"There were a lot of good days, but it just didn't work out," Minor said. "I kept getting shut down with shoulder fatigue. ...
"I'd feel great for two or three innings, and then I'd get to four innings and I'd get fatigued. The ball wasn't coming out right and I was feeling sore there. Then afterward, I'd get achy in that area. It was frustrating."
This time around, Minor, 29, will make the transition to the bullpen. From 2010-14, Minor made exactly one appearance out of the bullpen. He knows it will be an adjustment.
"I'm pretty anxious to see how it responds in terms of the bullpen when you're not throwing as many pitches at one time," Minor said. "I don't think you truly recover when you're in the bullpen because you're throwing all the time. But hopefully it will help me build strength."
Minor said he was pain free all offseason as he went through his throwing and conditioning program.
"It's been good," Minor said. "I feel great right now. Everything has gone smoothly. It's been a good Spring Training so far compared to the last two years. I had the surgery in 2015 right after Spring Training. Last year, I was off doing my own thing still recovering and not really with the guys."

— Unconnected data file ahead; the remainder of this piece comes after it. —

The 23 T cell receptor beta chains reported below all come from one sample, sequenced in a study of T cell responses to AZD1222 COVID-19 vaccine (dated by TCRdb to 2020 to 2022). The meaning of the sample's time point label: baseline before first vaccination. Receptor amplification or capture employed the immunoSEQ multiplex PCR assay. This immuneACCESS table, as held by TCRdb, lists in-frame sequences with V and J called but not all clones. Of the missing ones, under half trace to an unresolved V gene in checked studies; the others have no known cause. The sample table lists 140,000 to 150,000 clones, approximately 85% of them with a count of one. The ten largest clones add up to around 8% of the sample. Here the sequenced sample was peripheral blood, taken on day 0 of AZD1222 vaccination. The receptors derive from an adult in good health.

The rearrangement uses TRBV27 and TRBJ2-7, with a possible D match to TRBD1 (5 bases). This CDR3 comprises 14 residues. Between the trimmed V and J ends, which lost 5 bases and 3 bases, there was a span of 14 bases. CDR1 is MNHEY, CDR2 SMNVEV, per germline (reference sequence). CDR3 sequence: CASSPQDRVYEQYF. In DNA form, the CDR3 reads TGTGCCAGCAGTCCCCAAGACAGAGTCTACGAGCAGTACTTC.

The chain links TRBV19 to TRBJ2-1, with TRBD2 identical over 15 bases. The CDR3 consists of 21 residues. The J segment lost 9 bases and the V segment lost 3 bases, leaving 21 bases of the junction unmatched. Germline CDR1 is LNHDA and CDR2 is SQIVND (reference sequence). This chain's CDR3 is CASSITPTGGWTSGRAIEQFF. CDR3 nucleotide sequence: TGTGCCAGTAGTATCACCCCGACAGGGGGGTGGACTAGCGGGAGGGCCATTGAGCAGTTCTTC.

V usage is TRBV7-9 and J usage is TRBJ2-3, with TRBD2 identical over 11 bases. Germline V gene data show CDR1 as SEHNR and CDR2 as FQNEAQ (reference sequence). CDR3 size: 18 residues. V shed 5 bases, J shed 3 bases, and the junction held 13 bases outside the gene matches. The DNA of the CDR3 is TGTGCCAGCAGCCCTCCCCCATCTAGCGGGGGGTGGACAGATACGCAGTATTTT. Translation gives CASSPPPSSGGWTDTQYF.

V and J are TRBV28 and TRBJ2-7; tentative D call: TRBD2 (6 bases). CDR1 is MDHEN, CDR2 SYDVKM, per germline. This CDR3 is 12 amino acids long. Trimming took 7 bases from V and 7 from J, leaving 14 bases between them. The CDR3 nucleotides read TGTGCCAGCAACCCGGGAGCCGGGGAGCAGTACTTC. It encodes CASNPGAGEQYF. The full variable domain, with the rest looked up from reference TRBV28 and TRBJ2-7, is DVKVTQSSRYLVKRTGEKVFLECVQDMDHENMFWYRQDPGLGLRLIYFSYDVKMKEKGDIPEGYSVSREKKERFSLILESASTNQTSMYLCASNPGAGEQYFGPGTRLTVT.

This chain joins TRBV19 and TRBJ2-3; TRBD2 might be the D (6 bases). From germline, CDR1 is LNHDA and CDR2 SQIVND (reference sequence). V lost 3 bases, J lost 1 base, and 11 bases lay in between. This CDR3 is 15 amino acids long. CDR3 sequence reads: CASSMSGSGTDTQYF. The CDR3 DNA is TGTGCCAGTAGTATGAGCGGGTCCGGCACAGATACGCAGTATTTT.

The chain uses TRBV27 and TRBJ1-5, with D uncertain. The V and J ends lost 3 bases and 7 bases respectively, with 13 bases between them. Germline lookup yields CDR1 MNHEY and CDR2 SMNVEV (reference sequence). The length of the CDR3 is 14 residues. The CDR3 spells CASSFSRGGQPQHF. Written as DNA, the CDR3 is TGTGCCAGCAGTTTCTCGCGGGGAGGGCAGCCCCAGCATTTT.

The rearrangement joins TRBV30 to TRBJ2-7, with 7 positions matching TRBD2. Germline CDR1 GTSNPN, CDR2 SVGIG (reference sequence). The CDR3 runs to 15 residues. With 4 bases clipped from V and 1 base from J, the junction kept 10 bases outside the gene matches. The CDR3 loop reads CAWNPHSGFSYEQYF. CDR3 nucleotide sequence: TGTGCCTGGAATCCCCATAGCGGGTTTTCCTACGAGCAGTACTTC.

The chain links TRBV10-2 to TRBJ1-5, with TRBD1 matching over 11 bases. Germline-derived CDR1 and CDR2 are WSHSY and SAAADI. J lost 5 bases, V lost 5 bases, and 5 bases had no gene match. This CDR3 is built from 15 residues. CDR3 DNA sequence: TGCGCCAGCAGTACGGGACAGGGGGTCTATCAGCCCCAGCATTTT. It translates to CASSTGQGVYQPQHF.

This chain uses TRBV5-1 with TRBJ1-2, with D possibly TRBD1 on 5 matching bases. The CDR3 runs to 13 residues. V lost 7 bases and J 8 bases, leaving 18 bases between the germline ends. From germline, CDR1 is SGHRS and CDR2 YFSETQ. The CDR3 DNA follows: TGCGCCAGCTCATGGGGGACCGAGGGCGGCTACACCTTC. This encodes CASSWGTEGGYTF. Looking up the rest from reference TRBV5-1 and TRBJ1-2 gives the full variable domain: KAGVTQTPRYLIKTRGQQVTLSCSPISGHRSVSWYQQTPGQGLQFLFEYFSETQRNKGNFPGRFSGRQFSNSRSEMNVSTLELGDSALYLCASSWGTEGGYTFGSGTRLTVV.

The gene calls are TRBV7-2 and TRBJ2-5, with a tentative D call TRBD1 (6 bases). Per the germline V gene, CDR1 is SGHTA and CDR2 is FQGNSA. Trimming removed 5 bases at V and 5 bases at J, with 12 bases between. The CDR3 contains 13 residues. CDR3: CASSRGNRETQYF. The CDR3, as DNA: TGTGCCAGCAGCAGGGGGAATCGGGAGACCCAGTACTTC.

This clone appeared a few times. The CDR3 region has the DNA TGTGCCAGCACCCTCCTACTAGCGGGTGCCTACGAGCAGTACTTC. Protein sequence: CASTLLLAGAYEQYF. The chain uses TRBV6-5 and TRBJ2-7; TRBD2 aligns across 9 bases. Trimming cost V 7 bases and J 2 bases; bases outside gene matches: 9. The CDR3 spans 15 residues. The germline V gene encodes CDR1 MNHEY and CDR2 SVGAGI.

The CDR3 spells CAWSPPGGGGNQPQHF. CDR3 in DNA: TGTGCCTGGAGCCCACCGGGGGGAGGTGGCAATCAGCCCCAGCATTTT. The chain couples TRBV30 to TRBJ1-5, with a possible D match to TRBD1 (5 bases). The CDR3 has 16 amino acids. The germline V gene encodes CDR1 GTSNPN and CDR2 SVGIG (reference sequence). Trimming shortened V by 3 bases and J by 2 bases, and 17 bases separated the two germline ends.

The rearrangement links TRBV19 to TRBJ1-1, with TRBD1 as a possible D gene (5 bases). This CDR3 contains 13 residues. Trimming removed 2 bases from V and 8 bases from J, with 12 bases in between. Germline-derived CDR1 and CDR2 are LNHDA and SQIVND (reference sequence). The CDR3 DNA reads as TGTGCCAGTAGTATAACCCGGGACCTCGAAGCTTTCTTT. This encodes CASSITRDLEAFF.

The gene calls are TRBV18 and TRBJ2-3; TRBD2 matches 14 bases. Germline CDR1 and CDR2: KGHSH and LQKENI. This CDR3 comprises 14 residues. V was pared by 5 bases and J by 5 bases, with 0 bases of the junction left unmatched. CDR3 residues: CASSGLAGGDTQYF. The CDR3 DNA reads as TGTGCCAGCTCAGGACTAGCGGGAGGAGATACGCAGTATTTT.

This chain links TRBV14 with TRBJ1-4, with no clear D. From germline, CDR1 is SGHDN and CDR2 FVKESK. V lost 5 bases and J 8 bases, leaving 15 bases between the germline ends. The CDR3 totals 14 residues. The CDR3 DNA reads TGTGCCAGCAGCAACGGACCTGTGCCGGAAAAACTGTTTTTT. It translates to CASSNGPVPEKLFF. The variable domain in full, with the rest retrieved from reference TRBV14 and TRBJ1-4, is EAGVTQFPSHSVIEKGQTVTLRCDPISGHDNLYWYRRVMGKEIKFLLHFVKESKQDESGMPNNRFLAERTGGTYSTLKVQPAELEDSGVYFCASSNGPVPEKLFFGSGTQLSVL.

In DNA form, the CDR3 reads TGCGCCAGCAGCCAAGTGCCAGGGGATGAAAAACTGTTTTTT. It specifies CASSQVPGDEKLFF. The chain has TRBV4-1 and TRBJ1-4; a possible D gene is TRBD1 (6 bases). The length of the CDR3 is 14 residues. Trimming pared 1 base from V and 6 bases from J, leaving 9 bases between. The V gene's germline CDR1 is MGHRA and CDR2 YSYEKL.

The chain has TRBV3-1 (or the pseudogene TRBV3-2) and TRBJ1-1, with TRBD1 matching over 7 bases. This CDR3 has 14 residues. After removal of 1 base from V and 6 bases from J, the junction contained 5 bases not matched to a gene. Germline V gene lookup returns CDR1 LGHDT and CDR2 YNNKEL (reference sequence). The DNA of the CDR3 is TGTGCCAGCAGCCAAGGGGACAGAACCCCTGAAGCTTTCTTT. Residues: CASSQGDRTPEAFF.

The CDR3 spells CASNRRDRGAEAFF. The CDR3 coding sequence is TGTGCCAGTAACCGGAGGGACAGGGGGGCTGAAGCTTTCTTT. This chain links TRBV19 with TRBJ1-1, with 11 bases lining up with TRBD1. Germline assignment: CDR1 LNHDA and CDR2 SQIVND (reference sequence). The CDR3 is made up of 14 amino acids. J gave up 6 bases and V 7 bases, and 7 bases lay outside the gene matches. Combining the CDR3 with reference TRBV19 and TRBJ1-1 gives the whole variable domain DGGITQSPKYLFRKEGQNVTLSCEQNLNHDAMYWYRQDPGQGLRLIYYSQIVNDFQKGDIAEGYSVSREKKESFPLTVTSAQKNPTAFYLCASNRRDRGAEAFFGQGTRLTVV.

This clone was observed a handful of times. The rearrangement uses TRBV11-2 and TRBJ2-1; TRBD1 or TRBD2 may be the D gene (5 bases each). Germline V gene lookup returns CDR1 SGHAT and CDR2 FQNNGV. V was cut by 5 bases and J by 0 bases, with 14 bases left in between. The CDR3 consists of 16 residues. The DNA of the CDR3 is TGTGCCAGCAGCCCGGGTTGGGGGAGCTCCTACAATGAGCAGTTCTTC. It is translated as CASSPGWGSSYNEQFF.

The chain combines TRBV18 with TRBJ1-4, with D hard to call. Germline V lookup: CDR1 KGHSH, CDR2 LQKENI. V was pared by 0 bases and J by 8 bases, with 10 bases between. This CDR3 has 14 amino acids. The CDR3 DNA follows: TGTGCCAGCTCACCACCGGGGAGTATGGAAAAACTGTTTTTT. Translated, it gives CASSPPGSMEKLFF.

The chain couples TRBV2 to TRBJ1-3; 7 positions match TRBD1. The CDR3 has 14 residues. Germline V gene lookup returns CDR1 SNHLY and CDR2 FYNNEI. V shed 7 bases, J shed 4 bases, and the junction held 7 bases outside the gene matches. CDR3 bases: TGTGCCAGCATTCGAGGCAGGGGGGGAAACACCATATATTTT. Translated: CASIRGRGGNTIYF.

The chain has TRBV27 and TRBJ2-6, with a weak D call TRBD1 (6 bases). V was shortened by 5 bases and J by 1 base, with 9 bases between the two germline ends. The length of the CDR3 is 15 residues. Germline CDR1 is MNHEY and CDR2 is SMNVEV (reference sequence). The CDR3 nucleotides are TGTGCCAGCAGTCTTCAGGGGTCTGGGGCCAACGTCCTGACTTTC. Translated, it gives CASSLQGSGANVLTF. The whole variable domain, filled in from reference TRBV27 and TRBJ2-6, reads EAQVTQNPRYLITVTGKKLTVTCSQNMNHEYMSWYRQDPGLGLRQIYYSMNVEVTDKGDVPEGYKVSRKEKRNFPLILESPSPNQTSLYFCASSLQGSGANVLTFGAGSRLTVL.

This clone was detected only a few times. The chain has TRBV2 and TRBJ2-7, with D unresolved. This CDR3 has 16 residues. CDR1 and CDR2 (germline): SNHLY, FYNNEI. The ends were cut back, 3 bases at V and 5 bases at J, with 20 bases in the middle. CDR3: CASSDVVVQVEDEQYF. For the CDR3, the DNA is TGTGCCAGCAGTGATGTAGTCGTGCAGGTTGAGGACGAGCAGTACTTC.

Royals manager Ned Yost said he hopes Minor's velocity, normally around 91-93 mph, might tick upward working out of the bullpen, as it did for other converted starters such as Wade Davis and Luke Hochevar.
"I've never been a bullpen guy so I don't know if that will happen," Minor said. "But I do remember even last year my velocity would be higher the first two innings or so. I don't know if it will be consistently like that but we're hopeful."
Losing his shot at the rotation isn't a big concern, Minor said.
"Not really," he said. "I just want to pitch. I just want to get back to the big leagues and pitch. I'm excited about it."
Jeffrey Flanagan has covered the Royals since 1991, and for MLB.com since 2015. Follow him on Twitter @FlannyMLB. This story was not subject to the approval of Major League Baseball or its clubs.